Secretary-General Ban Ki-moon today called for intensifying efforts to empower persons with Down syndrome, who often face stigma and segregation, physical and psychological abuse, and lack of equal opportunities.
“Discrimination against persons with Down syndrome and their families exists on many levels. This hurts not only individuals who are directly affected, but whole societies,” Mr. Ban noted in his message for World Down Syndrome Day, observed on 21 March.
Down syndrome is caused by extra genetic material in chromosome 21. It affects mental and physical development and can also lead to conditions including heart disease, Alzheimer's disease and leukaemia.
According to the UN World Health Organization (WHO), the estimated incidence of Down syndrome is between 1 in 1,000 to 1 in 1,100 live births worldwide; and, each year approximately 3,000 to 5,000 children are born with this chromosome disorder.
Mr. Ban said a “vicious circle of exclusion” can begin early in life as many children with Down syndrome are denied access to mainstream education – or any education at all. In working life, stereotypes against persons with Down syndrome often mean they are denied vocational training opportunities and their right to work.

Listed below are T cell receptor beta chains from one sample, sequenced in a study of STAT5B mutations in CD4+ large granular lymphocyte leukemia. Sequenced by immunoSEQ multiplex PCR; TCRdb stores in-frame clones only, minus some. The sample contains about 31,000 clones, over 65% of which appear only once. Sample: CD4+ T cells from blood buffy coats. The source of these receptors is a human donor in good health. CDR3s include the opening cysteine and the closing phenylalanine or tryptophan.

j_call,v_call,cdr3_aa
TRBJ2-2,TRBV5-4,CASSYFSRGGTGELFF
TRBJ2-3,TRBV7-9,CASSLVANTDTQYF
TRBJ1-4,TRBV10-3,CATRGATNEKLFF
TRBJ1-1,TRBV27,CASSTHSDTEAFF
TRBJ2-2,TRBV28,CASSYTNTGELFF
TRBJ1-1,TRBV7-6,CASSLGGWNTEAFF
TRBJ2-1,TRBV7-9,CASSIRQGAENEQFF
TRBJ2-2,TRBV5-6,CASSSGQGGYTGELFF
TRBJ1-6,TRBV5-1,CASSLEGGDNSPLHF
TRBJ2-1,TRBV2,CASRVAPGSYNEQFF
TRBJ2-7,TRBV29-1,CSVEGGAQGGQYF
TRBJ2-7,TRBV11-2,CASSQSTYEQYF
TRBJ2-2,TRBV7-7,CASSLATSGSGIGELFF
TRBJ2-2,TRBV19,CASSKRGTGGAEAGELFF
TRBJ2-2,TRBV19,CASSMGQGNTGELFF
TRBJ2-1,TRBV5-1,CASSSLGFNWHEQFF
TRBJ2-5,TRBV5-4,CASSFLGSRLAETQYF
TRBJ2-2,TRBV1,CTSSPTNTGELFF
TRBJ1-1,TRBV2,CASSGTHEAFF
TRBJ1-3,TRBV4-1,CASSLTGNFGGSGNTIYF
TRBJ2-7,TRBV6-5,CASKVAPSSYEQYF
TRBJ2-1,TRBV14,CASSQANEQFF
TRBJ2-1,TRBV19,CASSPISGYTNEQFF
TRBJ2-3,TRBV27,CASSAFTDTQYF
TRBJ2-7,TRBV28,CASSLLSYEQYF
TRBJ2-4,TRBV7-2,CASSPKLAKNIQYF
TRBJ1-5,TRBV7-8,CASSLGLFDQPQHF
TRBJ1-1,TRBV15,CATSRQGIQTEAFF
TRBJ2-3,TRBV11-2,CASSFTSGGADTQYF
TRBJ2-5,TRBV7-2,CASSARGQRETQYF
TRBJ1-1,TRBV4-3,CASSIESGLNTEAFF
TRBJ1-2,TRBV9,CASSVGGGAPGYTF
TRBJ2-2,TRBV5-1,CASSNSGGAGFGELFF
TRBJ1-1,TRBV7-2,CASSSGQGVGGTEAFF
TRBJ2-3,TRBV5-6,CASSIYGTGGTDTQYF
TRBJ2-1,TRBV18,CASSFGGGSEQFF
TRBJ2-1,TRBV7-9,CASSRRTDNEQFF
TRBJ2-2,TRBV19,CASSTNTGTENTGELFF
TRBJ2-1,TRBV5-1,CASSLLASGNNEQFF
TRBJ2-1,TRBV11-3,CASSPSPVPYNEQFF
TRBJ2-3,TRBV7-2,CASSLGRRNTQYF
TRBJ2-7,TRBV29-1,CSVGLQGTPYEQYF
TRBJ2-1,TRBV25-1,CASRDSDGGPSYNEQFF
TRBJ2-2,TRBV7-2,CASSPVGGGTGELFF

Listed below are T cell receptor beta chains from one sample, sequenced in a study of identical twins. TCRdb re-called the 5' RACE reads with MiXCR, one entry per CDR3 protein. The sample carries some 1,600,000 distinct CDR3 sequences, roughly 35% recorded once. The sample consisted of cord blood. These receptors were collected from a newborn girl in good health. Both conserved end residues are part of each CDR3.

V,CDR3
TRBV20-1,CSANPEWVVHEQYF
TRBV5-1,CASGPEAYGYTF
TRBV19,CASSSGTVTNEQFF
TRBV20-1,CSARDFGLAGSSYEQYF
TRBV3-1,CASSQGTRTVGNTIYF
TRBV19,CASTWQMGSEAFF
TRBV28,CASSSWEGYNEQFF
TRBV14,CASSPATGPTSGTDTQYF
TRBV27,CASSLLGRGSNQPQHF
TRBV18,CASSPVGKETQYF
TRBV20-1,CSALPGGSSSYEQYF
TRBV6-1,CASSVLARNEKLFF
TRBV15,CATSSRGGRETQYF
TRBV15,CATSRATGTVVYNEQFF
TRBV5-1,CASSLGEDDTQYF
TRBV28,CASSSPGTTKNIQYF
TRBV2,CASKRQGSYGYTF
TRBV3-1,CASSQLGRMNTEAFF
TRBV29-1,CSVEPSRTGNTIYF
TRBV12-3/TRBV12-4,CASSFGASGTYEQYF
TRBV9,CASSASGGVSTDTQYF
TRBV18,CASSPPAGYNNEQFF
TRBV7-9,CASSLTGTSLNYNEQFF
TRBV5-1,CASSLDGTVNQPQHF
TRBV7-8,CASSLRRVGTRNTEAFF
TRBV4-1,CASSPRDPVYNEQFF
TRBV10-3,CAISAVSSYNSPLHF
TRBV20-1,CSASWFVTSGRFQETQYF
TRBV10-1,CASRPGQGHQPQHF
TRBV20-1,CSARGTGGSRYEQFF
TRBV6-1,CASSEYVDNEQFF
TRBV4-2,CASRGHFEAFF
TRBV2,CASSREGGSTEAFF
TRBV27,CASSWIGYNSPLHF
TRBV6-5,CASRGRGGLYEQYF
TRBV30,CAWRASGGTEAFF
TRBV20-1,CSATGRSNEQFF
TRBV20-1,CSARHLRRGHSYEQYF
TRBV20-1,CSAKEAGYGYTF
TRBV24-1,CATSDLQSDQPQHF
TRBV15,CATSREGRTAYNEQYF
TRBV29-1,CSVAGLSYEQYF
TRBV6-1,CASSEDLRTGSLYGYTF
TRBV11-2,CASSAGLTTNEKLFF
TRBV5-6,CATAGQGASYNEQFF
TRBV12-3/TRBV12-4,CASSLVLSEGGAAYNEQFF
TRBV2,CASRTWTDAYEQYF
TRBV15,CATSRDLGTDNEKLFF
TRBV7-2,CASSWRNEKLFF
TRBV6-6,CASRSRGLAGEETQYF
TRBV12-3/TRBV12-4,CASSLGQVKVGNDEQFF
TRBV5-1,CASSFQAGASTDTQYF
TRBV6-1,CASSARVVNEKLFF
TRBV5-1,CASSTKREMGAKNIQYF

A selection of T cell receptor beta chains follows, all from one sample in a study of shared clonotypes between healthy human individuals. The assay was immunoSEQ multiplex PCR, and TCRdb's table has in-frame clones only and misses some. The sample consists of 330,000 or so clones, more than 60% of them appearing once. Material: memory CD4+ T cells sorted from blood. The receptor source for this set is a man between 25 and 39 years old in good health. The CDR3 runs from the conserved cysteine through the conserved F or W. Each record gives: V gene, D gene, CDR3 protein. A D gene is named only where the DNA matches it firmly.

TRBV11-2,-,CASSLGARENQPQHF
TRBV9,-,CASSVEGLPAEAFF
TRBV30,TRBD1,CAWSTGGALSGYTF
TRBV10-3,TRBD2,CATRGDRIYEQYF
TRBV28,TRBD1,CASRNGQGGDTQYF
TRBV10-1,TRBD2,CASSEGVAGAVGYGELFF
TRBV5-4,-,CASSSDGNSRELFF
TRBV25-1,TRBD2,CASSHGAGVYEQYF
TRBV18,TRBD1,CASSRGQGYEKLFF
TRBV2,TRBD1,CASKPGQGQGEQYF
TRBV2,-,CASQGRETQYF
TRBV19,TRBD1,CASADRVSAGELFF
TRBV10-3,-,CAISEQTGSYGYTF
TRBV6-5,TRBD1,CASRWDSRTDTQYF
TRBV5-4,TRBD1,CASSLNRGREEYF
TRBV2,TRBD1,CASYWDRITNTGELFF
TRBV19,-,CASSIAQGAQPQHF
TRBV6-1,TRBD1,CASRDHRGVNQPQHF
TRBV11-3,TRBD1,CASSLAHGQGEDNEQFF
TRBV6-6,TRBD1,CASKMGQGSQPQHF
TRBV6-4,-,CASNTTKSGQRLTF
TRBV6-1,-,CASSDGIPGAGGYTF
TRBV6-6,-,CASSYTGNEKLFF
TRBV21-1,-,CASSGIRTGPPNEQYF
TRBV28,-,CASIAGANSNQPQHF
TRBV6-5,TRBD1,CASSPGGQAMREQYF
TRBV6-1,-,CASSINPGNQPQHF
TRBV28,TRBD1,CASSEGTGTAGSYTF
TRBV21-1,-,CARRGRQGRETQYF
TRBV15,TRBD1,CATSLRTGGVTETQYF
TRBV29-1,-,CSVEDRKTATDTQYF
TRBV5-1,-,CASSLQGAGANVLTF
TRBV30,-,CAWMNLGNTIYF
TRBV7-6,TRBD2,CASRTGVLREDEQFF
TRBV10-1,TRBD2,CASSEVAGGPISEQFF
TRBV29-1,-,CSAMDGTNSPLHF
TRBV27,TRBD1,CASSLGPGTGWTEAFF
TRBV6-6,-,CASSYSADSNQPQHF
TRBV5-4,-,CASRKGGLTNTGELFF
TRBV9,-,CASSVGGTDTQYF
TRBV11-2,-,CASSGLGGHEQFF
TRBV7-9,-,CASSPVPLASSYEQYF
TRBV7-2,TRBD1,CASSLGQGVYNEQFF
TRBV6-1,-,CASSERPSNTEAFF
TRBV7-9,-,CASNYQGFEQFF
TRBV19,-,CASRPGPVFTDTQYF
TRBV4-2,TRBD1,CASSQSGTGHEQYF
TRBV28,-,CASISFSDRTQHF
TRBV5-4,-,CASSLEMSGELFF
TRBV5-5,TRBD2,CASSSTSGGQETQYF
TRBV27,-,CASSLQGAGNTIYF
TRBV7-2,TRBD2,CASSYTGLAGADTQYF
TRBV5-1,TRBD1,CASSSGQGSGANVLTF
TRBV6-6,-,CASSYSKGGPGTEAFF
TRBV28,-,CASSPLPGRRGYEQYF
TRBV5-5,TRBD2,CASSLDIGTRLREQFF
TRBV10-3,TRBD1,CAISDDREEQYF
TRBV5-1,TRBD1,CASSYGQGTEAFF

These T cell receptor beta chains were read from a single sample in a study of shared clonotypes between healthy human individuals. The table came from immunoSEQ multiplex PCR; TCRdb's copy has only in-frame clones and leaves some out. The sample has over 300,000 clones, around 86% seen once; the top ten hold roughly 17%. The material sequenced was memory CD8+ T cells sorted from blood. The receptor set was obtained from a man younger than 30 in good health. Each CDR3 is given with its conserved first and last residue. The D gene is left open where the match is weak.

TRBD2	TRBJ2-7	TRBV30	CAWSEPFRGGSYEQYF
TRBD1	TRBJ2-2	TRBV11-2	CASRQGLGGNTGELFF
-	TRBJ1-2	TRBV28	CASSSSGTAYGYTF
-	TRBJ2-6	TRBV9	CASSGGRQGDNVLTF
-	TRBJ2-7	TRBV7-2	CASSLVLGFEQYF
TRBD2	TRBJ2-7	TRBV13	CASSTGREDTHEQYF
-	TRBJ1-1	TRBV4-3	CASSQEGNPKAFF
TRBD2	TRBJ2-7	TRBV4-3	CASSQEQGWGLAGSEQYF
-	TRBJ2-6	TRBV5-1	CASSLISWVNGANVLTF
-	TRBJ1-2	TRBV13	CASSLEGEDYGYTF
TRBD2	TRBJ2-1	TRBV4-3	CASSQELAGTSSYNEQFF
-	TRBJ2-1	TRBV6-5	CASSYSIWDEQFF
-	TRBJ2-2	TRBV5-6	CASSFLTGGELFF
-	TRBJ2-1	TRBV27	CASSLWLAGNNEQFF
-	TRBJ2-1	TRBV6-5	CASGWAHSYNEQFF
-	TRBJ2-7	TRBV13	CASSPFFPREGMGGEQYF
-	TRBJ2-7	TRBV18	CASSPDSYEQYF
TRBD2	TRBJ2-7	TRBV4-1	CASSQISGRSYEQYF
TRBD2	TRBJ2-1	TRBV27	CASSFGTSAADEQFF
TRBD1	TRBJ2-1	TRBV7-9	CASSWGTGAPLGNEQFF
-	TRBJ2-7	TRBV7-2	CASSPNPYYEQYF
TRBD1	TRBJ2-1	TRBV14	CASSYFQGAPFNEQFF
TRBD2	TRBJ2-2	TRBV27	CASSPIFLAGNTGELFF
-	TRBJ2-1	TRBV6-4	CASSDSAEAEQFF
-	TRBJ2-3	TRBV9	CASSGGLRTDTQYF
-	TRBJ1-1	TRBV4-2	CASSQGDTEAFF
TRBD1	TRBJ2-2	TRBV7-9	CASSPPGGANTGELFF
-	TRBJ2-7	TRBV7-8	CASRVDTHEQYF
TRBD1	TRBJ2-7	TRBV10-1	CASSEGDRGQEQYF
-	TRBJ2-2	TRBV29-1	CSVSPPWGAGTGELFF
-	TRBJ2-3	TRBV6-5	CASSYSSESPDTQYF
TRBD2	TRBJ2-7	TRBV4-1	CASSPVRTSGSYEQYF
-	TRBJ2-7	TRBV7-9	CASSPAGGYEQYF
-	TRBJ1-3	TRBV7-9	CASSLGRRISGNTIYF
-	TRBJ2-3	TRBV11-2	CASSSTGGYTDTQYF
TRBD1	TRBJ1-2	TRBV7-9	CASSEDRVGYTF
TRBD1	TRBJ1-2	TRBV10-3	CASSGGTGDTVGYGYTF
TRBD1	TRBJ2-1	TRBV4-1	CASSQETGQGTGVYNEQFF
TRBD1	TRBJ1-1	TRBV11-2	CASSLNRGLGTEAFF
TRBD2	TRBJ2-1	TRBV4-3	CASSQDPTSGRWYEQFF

In the political and public sphere, persons with Down syndrome and other persons with intellectual disabilities are often deprived of the right to vote and fully participate in the democratic process, he added.
The UN Convention on the Rights of Persons with Disabilities reaffirms that such persons, including those with Down syndrome, are entitled to human rights on an equal basis with others.
On 23 September, the General Assembly will convene a High-Level Meeting on Disability and Development to ensure that the perspectives of persons with disabilities are included in all future development plans.
“Given the appropriate support and opportunity, all individuals living with Down syndrome can achieve their potential, realize their human rights on an equal basis with others and make an important contribution to society,” said Mr. Ban.
“We must, therefore, intensify our efforts to create conditions of empowerment that allow meaningful participation of persons with Down syndrome.”